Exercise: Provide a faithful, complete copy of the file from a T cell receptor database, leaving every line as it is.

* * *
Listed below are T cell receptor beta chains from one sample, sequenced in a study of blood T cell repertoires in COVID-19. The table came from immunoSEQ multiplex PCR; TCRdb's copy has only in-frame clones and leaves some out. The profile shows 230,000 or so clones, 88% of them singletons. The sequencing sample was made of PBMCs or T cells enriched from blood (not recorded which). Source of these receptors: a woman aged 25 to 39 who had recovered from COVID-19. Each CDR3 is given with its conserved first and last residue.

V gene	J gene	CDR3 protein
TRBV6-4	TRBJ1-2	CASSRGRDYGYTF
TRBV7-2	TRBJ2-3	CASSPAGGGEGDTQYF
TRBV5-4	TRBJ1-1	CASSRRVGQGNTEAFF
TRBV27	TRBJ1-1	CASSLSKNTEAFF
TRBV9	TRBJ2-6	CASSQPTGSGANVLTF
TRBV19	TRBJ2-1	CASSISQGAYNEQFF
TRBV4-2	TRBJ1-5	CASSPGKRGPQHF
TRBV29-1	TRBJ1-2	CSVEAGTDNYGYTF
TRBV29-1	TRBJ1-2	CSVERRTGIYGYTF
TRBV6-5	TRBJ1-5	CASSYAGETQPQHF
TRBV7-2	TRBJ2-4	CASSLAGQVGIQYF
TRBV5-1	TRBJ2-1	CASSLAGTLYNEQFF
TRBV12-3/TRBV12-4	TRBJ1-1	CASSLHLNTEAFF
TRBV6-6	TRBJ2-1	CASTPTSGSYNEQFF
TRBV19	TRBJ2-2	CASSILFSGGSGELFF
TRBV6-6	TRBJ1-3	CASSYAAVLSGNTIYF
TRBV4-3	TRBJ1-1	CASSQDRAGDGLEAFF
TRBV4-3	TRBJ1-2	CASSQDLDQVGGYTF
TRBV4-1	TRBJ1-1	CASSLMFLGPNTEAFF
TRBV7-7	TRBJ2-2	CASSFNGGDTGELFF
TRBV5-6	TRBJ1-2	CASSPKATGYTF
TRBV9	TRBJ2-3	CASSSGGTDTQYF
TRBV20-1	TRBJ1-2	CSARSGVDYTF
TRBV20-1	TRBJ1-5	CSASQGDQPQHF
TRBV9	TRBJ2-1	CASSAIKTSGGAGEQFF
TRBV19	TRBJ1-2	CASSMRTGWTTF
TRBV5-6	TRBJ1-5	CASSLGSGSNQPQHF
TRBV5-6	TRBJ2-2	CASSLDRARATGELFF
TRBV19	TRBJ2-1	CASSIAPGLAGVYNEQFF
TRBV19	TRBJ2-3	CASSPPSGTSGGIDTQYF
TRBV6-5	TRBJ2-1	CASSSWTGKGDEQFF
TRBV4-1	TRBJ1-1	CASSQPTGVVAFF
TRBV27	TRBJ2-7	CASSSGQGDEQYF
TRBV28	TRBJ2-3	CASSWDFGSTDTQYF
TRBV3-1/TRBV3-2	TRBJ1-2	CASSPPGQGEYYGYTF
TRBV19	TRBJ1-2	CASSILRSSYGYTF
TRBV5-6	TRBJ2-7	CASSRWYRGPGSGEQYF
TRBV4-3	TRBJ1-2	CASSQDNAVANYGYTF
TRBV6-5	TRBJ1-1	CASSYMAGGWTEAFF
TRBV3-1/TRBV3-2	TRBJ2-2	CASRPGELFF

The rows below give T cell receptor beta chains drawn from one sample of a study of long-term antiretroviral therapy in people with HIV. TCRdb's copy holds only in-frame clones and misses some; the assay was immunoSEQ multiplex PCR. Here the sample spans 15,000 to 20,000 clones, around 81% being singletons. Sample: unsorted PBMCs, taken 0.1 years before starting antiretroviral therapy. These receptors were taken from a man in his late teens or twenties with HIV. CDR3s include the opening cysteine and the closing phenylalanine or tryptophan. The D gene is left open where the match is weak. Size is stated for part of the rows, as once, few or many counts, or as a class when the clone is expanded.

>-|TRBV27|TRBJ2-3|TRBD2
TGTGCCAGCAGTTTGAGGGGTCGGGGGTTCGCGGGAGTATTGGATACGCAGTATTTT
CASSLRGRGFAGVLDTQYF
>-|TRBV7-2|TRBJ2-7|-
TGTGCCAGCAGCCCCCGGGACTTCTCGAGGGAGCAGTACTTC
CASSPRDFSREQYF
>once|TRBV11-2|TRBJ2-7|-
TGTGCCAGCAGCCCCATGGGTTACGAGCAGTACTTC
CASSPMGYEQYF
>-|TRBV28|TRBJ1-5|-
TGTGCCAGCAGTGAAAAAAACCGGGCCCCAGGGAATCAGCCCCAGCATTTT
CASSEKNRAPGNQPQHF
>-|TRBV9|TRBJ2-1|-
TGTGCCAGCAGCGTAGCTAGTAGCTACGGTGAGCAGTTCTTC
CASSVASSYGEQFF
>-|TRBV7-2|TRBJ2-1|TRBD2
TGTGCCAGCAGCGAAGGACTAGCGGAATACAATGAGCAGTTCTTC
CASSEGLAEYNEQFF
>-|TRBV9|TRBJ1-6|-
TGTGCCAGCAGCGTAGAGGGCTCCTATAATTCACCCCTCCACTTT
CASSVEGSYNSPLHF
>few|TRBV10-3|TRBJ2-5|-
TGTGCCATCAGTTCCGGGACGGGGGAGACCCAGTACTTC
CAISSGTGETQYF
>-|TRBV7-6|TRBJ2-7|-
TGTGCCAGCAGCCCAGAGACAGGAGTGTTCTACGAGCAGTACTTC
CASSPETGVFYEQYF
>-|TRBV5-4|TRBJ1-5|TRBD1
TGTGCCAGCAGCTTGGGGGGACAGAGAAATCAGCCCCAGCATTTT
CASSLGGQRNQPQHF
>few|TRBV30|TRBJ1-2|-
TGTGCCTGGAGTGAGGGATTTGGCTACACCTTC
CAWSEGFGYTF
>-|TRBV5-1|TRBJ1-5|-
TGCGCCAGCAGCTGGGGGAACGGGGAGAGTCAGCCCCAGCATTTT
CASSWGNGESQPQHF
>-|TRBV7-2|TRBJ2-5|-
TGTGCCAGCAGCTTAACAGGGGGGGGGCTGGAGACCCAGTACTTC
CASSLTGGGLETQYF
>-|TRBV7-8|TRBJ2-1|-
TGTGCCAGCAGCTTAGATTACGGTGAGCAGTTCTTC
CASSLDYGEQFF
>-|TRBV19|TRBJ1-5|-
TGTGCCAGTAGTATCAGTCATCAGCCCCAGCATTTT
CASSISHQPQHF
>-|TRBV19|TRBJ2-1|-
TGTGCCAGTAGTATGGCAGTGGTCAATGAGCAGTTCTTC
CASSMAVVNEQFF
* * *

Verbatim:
Listed below are T cell receptor beta chains from one sample, sequenced in a study of blood T cell repertoires in COVID-19. The table came from immunoSEQ multiplex PCR; TCRdb's copy has only in-frame clones and leaves some out. The profile shows 230,000 or so clones, 88% of them singletons. The sequencing sample was made of PBMCs or T cells enriched from blood (not recorded which). Source of these receptors: a woman aged 25 to 39 who had recovered from COVID-19. Each CDR3 is given with its conserved first and last residue.

V gene	J gene	CDR3 protein
TRBV6-4	TRBJ1-2	CASSRGRDYGYTF
TRBV7-2	TRBJ2-3	CASSPAGGGEGDTQYF
TRBV5-4	TRBJ1-1	CASSRRVGQGNTEAFF
TRBV27	TRBJ1-1	CASSLSKNTEAFF
TRBV9	TRBJ2-6	CASSQPTGSGANVLTF
TRBV19	TRBJ2-1	CASSISQGAYNEQFF
TRBV4-2	TRBJ1-5	CASSPGKRGPQHF
TRBV29-1	TRBJ1-2	CSVEAGTDNYGYTF
TRBV29-1	TRBJ1-2	CSVERRTGIYGYTF
TRBV6-5	TRBJ1-5	CASSYAGETQPQHF
TRBV7-2	TRBJ2-4	CASSLAGQVGIQYF
TRBV5-1	TRBJ2-1	CASSLAGTLYNEQFF
TRBV12-3/TRBV12-4	TRBJ1-1	CASSLHLNTEAFF
TRBV6-6	TRBJ2-1	CASTPTSGSYNEQFF
TRBV19	TRBJ2-2	CASSILFSGGSGELFF
TRBV6-6	TRBJ1-3	CASSYAAVLSGNTIYF
TRBV4-3	TRBJ1-1	CASSQDRAGDGLEAFF
TRBV4-3	TRBJ1-2	CASSQDLDQVGGYTF
TRBV4-1	TRBJ1-1	CASSLMFLGPNTEAFF
TRBV7-7	TRBJ2-2	CASSFNGGDTGELFF
TRBV5-6	TRBJ1-2	CASSPKATGYTF
TRBV9	TRBJ2-3	CASSSGGTDTQYF
TRBV20-1	TRBJ1-2	CSARSGVDYTF
TRBV20-1	TRBJ1-5	CSASQGDQPQHF
TRBV9	TRBJ2-1	CASSAIKTSGGAGEQFF
TRBV19	TRBJ1-2	CASSMRTGWTTF
TRBV5-6	TRBJ1-5	CASSLGSGSNQPQHF
TRBV5-6	TRBJ2-2	CASSLDRARATGELFF
TRBV19	TRBJ2-1	CASSIAPGLAGVYNEQFF
TRBV19	TRBJ2-3	CASSPPSGTSGGIDTQYF
TRBV6-5	TRBJ2-1	CASSSWTGKGDEQFF
TRBV4-1	TRBJ1-1	CASSQPTGVVAFF
TRBV27	TRBJ2-7	CASSSGQGDEQYF
TRBV28	TRBJ2-3	CASSWDFGSTDTQYF
TRBV3-1/TRBV3-2	TRBJ1-2	CASSPPGQGEYYGYTF
TRBV19	TRBJ1-2	CASSILRSSYGYTF
TRBV5-6	TRBJ2-7	CASSRWYRGPGSGEQYF
TRBV4-3	TRBJ1-2	CASSQDNAVANYGYTF
TRBV6-5	TRBJ1-1	CASSYMAGGWTEAFF
TRBV3-1/TRBV3-2	TRBJ2-2	CASRPGELFF

The rows below give T cell receptor beta chains drawn from one sample of a study of long-term antiretroviral therapy in people with HIV. TCRdb's copy holds only in-frame clones and misses some; the assay was immunoSEQ multiplex PCR. Here the sample spans 15,000 to 20,000 clones, around 81% being singletons. Sample: unsorted PBMCs, taken 0.1 years before starting antiretroviral therapy. These receptors were taken from a man in his late teens or twenties with HIV. CDR3s include the opening cysteine and the closing phenylalanine or tryptophan. The D gene is left open where the match is weak. Size is stated for part of the rows, as once, few or many counts, or as a class when the clone is expanded.

>-|TRBV27|TRBJ2-3|TRBD2
TGTGCCAGCAGTTTGAGGGGTCGGGGGTTCGCGGGAGTATTGGATACGCAGTATTTT
CASSLRGRGFAGVLDTQYF
>-|TRBV7-2|TRBJ2-7|-
TGTGCCAGCAGCCCCCGGGACTTCTCGAGGGAGCAGTACTTC
CASSPRDFSREQYF
>once|TRBV11-2|TRBJ2-7|-
TGTGCCAGCAGCCCCATGGGTTACGAGCAGTACTTC
CASSPMGYEQYF
>-|TRBV28|TRBJ1-5|-
TGTGCCAGCAGTGAAAAAAACCGGGCCCCAGGGAATCAGCCCCAGCATTTT
CASSEKNRAPGNQPQHF
>-|TRBV9|TRBJ2-1|-
TGTGCCAGCAGCGTAGCTAGTAGCTACGGTGAGCAGTTCTTC
CASSVASSYGEQFF
>-|TRBV7-2|TRBJ2-1|TRBD2
TGTGCCAGCAGCGAAGGACTAGCGGAATACAATGAGCAGTTCTTC
CASSEGLAEYNEQFF
>-|TRBV9|TRBJ1-6|-
TGTGCCAGCAGCGTAGAGGGCTCCTATAATTCACCCCTCCACTTT
CASSVEGSYNSPLHF
>few|TRBV10-3|TRBJ2-5|-
TGTGCCATCAGTTCCGGGACGGGGGAGACCCAGTACTTC
CAISSGTGETQYF
>-|TRBV7-6|TRBJ2-7|-
TGTGCCAGCAGCCCAGAGACAGGAGTGTTCTACGAGCAGTACTTC
CASSPETGVFYEQYF
>-|TRBV5-4|TRBJ1-5|TRBD1
TGTGCCAGCAGCTTGGGGGGACAGAGAAATCAGCCCCAGCATTTT
CASSLGGQRNQPQHF
>few|TRBV30|TRBJ1-2|-
TGTGCCTGGAGTGAGGGATTTGGCTACACCTTC
CAWSEGFGYTF
>-|TRBV5-1|TRBJ1-5|-
TGCGCCAGCAGCTGGGGGAACGGGGAGAGTCAGCCCCAGCATTTT
CASSWGNGESQPQHF
>-|TRBV7-2|TRBJ2-5|-
TGTGCCAGCAGCTTAACAGGGGGGGGGCTGGAGACCCAGTACTTC
CASSLTGGGLETQYF
>-|TRBV7-8|TRBJ2-1|-
TGTGCCAGCAGCTTAGATTACGGTGAGCAGTTCTTC
CASSLDYGEQFF
>-|TRBV19|TRBJ1-5|-
TGTGCCAGTAGTATCAGTCATCAGCCCCAGCATTTT
CASSISHQPQHF
>-|TRBV19|TRBJ2-1|-
TGTGCCAGTAGTATGGCAGTGGTCAATGAGCAGTTCTTC
CASSMAVVNEQFF